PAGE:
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Who I am and what I do [Feb. 15th, 2017|04:17 am]
Fruvous
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Originally published at The Homepage of Michael John Bertrand. You can comment here or there.

The eternal questions : who am I and what do I do?

I’d really like to know. I have felt like I served no purpose except to subtract from its overall productivity Useless… that’s the word that got hung on me at an early age. And it stuck. I have a deep sense of being a net loss to the world. Nothing but a pathetic blubbering mass of flab, completely incapable of supporting himself, and my only hope in life is other people’s pity.

I know this is not true. I actually have extraordinary talents and an amazing mind. A lot of people would give their eyeteeth to have what I have always just taken for granted. There is a vast latent power in this megavolt  mind of mine.

And that scares me.  Perhaps irrationally. Maybe the fear is just one of the ghosts that my mind uses to keep me “safe” by making sure I don’t step outside my teeny tiny comfort zone. Maybe I have nothing to be afraid of.

But I have had a sense of my power since I was a kid, and how much damage it can do, and because I am a morally responsible, sensitive person, this power frightens me. I am terrified of hurting people via a careless use of mental muscle.

There’s a part of me – my id – that would love nothing more than to pull out all the stops, disconnect the safety systems, and shine as hard as I can without worrying about hurting people’s eyes. To take the attitude that I am just a normal person with no extra responsibilities and use my extra worldly power to make a life that suits me, and to hell with the consequences to anyone else.

I’m going to be me as I am, and the world will just have to deal with it.

But that would only change the polarity of the error. Take it from too much to too little. For every wrong solution, there is an equally wrong opposite solution.

Sometimes I wish I had gotten the clue about how much my life sucked and how it totally did not have to be that way when I was younger. Say, when I was thirteen. Then I might have rebelled and copped a massive attitude that basically said “Fuck you, I’m smarter than you” and dared the world to prove me wrong.

Secretly hoping that it would. Then there would be some sense of authority in my life. Your teenage years are supposed to be about testing your boundaries and seeing what you can get away with. They’re about testing the limits of your capabilities and discovering the walls of your world.

But I never did that. If there was some kind of urge to go crazy and push the boundaries in my teen years, it was hidden under all the depression. Despite my prodigious intellect, I was markedly incurious about the world around me.  The world inside my head was so much more interesting to me.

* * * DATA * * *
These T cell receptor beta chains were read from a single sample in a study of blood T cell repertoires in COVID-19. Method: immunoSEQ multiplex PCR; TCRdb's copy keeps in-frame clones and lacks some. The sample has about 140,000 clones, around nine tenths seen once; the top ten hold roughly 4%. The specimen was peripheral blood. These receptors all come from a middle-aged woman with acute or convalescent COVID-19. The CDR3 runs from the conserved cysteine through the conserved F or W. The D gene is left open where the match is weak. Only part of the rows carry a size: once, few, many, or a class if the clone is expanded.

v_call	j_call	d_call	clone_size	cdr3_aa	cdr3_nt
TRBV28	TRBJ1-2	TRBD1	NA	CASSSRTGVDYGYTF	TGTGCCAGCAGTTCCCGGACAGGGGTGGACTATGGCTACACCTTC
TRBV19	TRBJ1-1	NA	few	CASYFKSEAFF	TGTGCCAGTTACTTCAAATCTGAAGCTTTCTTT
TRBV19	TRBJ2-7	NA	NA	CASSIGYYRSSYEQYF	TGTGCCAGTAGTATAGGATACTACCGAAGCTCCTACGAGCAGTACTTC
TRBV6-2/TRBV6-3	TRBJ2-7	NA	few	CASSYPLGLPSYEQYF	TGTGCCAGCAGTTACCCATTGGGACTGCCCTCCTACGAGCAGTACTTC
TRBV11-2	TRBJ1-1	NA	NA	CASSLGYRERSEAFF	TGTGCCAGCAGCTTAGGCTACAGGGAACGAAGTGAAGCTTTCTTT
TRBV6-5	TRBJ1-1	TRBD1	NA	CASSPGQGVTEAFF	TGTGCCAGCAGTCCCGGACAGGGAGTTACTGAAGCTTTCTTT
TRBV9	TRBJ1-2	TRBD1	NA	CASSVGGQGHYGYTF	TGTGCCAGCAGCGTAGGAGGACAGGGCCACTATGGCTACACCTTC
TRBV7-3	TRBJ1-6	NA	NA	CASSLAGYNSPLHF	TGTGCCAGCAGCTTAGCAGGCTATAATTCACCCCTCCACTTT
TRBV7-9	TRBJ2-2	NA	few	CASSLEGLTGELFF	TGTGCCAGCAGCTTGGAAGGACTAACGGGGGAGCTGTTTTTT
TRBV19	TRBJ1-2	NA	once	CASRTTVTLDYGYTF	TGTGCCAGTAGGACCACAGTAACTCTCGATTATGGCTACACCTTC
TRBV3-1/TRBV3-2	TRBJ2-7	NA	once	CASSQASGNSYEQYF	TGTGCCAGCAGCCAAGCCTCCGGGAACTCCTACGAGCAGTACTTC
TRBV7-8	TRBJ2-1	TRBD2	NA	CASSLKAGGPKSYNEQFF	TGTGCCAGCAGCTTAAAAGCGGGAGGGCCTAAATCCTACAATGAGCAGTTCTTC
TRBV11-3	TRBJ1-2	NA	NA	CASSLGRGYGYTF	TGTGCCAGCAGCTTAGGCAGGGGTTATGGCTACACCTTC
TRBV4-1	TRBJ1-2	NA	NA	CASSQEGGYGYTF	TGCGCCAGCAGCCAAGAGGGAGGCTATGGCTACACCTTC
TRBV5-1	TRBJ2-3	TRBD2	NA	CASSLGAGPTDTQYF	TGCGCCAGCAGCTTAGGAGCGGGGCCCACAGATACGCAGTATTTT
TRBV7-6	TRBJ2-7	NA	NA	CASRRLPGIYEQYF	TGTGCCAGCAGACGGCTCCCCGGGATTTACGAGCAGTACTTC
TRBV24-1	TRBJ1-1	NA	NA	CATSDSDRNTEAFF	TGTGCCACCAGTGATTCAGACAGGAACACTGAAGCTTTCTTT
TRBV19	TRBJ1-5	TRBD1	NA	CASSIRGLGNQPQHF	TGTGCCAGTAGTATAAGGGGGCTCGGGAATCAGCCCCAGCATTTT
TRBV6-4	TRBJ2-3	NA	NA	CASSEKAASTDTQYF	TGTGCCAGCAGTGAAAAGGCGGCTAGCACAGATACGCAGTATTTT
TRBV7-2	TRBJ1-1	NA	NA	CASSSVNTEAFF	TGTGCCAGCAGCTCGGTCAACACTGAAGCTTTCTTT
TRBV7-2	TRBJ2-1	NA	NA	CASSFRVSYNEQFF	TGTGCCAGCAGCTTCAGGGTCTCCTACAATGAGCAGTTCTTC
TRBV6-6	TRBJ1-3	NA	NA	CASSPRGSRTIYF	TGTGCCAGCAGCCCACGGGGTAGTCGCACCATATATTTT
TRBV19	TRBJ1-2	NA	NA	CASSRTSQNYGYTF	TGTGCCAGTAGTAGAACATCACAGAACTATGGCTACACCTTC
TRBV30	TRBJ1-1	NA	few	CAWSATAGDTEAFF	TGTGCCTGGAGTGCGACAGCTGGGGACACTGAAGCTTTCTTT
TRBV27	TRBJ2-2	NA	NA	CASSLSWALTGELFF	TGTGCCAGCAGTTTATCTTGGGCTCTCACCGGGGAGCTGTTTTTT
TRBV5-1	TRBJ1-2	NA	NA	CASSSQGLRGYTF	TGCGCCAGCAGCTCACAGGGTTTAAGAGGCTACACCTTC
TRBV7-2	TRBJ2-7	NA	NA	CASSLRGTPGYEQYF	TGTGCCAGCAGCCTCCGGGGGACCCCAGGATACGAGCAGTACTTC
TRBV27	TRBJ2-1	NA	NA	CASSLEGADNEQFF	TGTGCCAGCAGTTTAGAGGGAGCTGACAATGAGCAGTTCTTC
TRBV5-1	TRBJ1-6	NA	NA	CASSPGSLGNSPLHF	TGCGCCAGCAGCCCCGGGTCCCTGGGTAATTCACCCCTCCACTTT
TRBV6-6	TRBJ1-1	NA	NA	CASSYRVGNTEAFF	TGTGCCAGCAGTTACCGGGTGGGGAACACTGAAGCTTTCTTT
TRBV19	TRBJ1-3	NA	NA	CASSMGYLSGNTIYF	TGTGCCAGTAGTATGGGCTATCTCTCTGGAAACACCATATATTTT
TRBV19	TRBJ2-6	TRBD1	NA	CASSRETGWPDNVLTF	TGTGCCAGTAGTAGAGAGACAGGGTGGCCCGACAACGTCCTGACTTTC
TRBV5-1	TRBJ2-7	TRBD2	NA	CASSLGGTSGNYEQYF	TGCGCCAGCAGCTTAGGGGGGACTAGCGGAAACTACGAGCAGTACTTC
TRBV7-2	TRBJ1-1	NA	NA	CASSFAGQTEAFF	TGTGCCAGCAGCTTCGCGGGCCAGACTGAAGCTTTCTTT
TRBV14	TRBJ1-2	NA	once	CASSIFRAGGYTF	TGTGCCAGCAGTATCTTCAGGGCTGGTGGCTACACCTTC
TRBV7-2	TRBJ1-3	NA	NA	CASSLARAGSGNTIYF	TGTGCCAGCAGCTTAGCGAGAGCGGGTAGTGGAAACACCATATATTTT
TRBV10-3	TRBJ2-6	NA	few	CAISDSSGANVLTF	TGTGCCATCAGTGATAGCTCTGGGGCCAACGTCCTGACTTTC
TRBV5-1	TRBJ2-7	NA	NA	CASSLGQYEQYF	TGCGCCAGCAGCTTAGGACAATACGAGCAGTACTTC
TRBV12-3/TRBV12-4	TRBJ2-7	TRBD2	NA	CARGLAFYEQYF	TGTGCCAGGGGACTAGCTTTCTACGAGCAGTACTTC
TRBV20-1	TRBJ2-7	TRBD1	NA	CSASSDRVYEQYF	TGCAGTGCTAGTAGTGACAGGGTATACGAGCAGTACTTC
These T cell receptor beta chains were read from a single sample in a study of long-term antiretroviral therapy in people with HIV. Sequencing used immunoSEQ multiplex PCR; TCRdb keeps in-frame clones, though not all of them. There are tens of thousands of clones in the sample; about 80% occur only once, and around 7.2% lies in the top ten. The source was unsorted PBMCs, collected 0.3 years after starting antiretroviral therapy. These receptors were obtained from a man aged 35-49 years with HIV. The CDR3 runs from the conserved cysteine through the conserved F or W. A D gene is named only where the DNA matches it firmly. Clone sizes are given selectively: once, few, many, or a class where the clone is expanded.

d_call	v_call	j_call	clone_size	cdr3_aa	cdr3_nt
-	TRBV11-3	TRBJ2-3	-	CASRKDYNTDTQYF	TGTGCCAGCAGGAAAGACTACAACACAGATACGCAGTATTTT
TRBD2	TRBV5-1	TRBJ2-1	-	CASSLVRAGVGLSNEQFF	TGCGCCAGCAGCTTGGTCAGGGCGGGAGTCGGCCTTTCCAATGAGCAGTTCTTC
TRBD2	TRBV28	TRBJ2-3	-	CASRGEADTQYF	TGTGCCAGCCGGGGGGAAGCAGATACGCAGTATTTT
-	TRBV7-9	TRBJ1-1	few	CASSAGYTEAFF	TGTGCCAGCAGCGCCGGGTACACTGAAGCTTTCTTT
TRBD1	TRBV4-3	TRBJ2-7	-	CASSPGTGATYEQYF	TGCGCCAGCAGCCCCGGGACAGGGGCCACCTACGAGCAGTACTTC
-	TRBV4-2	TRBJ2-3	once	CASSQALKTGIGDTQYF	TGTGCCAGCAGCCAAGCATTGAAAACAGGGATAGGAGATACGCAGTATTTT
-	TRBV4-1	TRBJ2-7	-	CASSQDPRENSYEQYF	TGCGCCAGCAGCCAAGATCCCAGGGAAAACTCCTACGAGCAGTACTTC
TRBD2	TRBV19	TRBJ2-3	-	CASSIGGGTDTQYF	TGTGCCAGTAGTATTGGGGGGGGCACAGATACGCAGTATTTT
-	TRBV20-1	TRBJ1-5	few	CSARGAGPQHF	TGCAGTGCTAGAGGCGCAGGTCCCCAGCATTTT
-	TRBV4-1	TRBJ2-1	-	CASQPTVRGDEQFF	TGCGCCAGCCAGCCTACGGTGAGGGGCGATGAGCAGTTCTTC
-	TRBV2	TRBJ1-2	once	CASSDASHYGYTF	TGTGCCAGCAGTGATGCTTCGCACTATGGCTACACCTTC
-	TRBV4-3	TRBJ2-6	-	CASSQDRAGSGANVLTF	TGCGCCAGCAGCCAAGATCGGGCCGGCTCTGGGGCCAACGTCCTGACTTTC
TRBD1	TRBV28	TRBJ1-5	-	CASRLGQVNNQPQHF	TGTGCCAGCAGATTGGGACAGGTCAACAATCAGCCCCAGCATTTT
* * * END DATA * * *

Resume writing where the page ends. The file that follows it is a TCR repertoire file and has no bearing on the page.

And as far as I can tell, I was never much of an explorer. I recall exploring my neighborhood when I was a preschooler. I remember doing it slowly and cautiously. But once I started going to school and getting bullied, all I wanted was to be safe and that killed whatever exploratory urge I possessed.

I wanted to be safe and safety meant home. That’s how agoraphobia is born.

Instead, I took up the depressive defensive posture – the one where you bend over with your hands on your stomach in order to keep your guts from falling out.

I suppose that’s what happens when you go through life as one of the walking wounded. I suffered a lot of trauma as a child, and those wounds were left completely untreated and left to fester with infection unimpeded.

And that stunted my growth. Not physically, obviously, but psychologically. Socially. Spiritually. I never really grew up. It’s easy to get away with that when you are as intelligent as I am. All you have to do is keep flashing that advanced IQ and talking vastly above your age and such, and nobody even imagines that you are not growing up.

But I wasn’t. I was largely in my own isolated world. I went to school. I ate supper with my family. I went to the mall with my allowance. Physically, I was present, and at a glance I seemed to be fine.

But I wasn’t. I was deeply ill. And I didn’t know how to express it. I am very lucky that my mother got a sense of my depression and arranged for me to go see Doctor Klein. He probably saved my life, because when I was in high school, the depression got bad enough to distort my sense of reality and there were times where dying seemed like the easiest thing in the world, and not even important. Like I could kill myself and it wouldn’t be a big deal. Nobody would even miss me, least alone myself. It would be fine.

Luckily, I had Doctor Klein to talk to. As a therapist, he was average, but just having someone I could talk to about things helped enormously.

That kept me alive till college, and I didn’t feel useless there. But then my parents pulled me out of college because they wanted to take early retirement (or rather, my Dad did) and brough me back to high unemployment Summerside and the depression took over and I was useless once more.

And that’s how it has been since then, really. I foundered in the pits of depression for two decades because there is no disease more deadly than one that prevents you from seeking treatment. It took me many, many years to get over having been dumped by the local hospital’s psychiatric outpatients program.

It was only when I finally got my shit together enough to bug my doctor to get me individual therapy with Doctor Costin that I began to recover. And even then, it took five years to have anything like an appreciable effect.

And now I am only 2.5 months away from actually having that precious piece of paper that proves to the world that I can do things.

Surely someone needs my genius!

I will talk to you nice people again tomorrow.

 

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